The Carmelite Priory (Vor Frue Kloster) was a house of Carmelite friars in Helsingør. It is the finest example of a complete monastic complex surviving in Denmark, and one of the best in all of Scandinavia. The priory was established in 1430 for a group of Carmelite friars from Landskrona. It was one of three religious houses founded in Helsingør by King Erik VII as it grew from a small fishing village to a trading port on Øresund, the strait which separates Zealand from Skåne, an important fishing ground and busy shipping corridor between the North Sea and the Baltic. Erik VII, the heir of Margaret I, needed funds and his new toll on shipping was a source of steady income. He wanted to impress outsiders and set about purposefully to develop Helsingør as a gateway city. One of the things he did was to establish in the town not only the priory for the Carmelites but also a Franciscan friary and a Dominican priory.
The Carmelites were a mendicant order (tiggermunk) which means that at least in the beginning they depended on the generosity of local residents for their sustenance. They were sometimes called the 'little white friars'. King Erik invited them into Denmark and established the priory of Our Lady in Helsingør to ensure that they remained. As time passed the priory received many properties scattered all over Zealand which decreased their dependence on others. The priory in Helsingør eventually became the headquarters for the Carmelites in Scandinavia.
Its property was a gift from King Erik, and included several farms for its maintenance. The buildings were of red brick, the most common building material of the day in the region. The three main buildings were built around a central garden and cloister, with the church of St. Mary forming the fourth side to the south. The church was built as a three-aisled basilica, but the central nave was built significantly higher than the others in the Gothic style.
The oldest buildings were destroyed by a fire in 1450, resulting in its current appearance which dates to 1500, when the building of the church was completed. In 1516 a hospital was created here for foreign sailors.
After the dissolution of the priory in 1536 during the Reformation, the Carmelites were turned out, and the premises were abandoned until 1541 when Christian III re-endowed it as the hospital of Helsingør (Vor Frue Hospital or Almindeligt Hospital), with enough income-producing properties to sustain it. It was continued in intermittent use as a hospital for the sick, the elderly, and the poor until 1916, when new premises were made available elsewhere. Also in 1541 a grammar school was established in the west wing, which continued until 1807.References:
The Abbey of Saint-Etienne, also known as Abbaye aux Hommes ('Men"s Abbey'), is a former monastery dedicated to Saint Stephen (Saint Étienne). It is considered, along with the neighbouring Abbaye aux Dames ('Ladies" Abbey'), to be one of the most notable Romanesque buildings in Normandy. Like all the major abbeys in Normandy, it was Benedictine.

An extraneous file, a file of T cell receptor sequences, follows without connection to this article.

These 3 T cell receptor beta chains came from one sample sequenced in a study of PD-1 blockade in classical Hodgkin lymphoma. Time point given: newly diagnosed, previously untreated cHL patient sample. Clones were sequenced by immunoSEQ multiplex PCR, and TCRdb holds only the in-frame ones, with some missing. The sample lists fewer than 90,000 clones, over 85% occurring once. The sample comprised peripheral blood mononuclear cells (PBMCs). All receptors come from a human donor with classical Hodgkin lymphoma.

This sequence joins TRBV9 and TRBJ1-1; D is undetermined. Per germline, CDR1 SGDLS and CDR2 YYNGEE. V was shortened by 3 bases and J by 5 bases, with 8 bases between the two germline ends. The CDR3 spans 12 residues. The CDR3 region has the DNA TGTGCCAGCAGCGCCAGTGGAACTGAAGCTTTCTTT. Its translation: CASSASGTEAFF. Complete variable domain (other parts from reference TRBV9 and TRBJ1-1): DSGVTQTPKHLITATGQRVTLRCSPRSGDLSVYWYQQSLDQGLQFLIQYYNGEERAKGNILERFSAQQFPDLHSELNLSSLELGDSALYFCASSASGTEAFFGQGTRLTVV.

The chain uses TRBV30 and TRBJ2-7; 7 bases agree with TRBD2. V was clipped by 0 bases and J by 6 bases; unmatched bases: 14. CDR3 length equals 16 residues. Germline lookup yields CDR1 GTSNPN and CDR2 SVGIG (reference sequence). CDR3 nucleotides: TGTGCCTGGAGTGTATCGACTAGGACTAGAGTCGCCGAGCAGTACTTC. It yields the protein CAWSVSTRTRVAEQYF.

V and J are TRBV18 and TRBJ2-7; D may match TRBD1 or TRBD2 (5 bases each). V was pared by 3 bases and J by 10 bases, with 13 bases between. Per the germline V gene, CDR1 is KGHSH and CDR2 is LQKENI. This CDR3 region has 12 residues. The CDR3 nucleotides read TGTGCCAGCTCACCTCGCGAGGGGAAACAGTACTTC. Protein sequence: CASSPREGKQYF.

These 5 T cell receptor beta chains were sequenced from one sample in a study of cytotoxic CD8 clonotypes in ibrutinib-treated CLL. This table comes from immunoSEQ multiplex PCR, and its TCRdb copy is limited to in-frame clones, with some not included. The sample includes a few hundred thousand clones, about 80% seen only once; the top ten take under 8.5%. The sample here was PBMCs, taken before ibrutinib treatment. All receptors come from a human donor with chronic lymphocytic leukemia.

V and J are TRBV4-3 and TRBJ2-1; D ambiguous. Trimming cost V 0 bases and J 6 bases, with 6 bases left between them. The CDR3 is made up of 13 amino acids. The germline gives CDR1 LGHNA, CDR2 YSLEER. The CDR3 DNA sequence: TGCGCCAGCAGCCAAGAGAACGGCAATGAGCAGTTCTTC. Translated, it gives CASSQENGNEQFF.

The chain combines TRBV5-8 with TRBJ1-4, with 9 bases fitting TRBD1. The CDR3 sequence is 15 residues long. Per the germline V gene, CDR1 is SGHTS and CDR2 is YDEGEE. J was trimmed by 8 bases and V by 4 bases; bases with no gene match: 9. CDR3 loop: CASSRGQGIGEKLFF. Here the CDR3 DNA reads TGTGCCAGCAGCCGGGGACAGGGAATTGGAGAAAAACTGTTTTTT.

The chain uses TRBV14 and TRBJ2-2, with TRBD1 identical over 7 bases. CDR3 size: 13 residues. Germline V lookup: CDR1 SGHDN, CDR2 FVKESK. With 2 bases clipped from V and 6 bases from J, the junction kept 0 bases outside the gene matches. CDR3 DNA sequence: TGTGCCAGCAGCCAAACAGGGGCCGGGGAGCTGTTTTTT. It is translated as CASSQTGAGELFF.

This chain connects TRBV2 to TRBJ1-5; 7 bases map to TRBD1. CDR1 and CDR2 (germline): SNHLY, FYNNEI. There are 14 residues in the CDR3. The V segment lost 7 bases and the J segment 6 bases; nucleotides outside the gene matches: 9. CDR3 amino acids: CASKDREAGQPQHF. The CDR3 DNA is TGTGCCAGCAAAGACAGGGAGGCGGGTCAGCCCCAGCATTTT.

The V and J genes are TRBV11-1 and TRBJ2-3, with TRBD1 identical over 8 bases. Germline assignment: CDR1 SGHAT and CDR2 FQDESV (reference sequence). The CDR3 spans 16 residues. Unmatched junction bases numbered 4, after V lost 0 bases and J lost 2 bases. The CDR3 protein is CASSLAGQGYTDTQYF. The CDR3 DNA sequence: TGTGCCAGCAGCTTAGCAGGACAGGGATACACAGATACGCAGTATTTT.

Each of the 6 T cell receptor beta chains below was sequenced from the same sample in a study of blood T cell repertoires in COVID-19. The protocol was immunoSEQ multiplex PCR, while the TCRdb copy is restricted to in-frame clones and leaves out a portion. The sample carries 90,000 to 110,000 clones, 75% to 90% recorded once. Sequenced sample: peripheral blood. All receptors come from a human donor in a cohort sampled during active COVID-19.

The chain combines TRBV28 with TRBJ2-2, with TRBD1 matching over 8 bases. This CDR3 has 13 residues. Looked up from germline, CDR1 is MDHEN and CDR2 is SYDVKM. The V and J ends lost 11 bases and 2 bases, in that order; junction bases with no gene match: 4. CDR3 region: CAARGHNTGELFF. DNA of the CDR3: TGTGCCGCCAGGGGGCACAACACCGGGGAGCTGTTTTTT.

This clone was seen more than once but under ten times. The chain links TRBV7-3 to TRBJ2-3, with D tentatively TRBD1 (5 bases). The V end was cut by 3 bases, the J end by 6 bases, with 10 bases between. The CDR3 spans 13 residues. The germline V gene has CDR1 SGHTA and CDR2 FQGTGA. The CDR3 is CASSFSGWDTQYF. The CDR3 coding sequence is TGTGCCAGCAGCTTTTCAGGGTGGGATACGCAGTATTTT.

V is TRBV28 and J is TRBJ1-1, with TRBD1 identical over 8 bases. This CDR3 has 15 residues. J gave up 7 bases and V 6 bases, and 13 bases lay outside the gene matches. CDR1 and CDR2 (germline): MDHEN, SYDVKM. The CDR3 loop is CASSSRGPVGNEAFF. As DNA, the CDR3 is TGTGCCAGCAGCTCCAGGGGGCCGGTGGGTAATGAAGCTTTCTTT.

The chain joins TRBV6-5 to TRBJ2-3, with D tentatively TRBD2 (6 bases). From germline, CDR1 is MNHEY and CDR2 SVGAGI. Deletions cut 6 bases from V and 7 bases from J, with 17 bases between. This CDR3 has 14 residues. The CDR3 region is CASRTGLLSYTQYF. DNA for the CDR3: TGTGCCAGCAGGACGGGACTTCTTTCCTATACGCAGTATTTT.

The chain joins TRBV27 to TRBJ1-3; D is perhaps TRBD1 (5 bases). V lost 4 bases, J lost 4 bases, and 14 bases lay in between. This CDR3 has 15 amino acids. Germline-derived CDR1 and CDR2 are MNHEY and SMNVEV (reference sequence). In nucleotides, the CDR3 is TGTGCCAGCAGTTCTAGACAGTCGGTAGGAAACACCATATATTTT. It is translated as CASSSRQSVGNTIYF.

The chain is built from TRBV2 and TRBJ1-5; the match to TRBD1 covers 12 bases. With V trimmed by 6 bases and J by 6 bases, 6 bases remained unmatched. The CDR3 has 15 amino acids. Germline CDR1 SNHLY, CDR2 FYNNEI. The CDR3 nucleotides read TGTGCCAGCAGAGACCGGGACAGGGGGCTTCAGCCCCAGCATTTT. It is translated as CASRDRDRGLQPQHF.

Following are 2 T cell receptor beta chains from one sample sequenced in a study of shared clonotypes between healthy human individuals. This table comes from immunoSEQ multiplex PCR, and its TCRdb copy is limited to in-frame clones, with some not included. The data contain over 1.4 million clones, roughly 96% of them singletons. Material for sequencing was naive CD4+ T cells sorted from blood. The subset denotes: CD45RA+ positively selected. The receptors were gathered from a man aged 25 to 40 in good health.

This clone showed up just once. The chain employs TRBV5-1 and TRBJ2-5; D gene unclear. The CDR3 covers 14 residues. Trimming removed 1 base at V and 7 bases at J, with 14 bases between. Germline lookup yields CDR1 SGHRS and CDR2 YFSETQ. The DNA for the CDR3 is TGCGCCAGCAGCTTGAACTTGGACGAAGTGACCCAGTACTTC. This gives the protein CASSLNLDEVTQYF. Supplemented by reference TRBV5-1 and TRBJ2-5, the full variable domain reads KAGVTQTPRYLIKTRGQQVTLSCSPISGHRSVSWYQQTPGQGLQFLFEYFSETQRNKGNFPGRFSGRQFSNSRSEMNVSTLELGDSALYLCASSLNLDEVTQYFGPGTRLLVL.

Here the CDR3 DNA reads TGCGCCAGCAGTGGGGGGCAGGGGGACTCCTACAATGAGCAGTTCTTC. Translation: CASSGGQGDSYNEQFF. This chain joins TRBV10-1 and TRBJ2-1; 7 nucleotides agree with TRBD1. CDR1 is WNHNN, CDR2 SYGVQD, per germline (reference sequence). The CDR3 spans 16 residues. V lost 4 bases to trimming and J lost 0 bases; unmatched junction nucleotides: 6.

Lanfranc, before being an Archbishop of Canterbury, was abbot of Saint-Etienne. Built in Caen stone during the 11th century, the two semi-completed churches stood for many decades in competition. An important feature added to both churches in about 1120 was the ribbed vault, used for the first time in France. The two abbey churches are considered forerunners of the Gothic architecture. The original Romanesque apse was replaced in 1166 by an early Gothic chevet, complete with rosette windows and flying buttresses. Nine towers and spires were added in the 13th century. The interior vaulting shows a similar progression, beginning with early sexpartite vaulting (using circular ribs) in the nave and progressing to quadipartite vaults (using pointed ribs) in the sanctuary.
The two monasteries were finally donated by William the Conqueror and his wife, Matilda of Flanders, as penalty for their marriage against the Pope"s ruling. William was buried here; Matilda was buried in the Abbaye aux Dames. Unfortunately William"s original tombstone of black marble, the same kind as Matilda"s in the Abbaye aux Dames, was destroyed by the Calvinist iconoclasts in the 16th century and his bones scattered.
As a consequence of the Wars of Religion, the high lantern tower in the middle of the church collapsed and was never rebuilt. The Benedictine abbey was suppressed during the French Revolution and the abbey church became a parish church. From 1804 to 1961, the abbey buildings accommodated a prestigious high school, the Lycée Malherbe. During the Normandy Landings in 1944, inhabitants of Caen found refuge in the church; on the rooftop there was a red cross, made with blood on a sheet, to show that it was a hospital (to avoid bombings).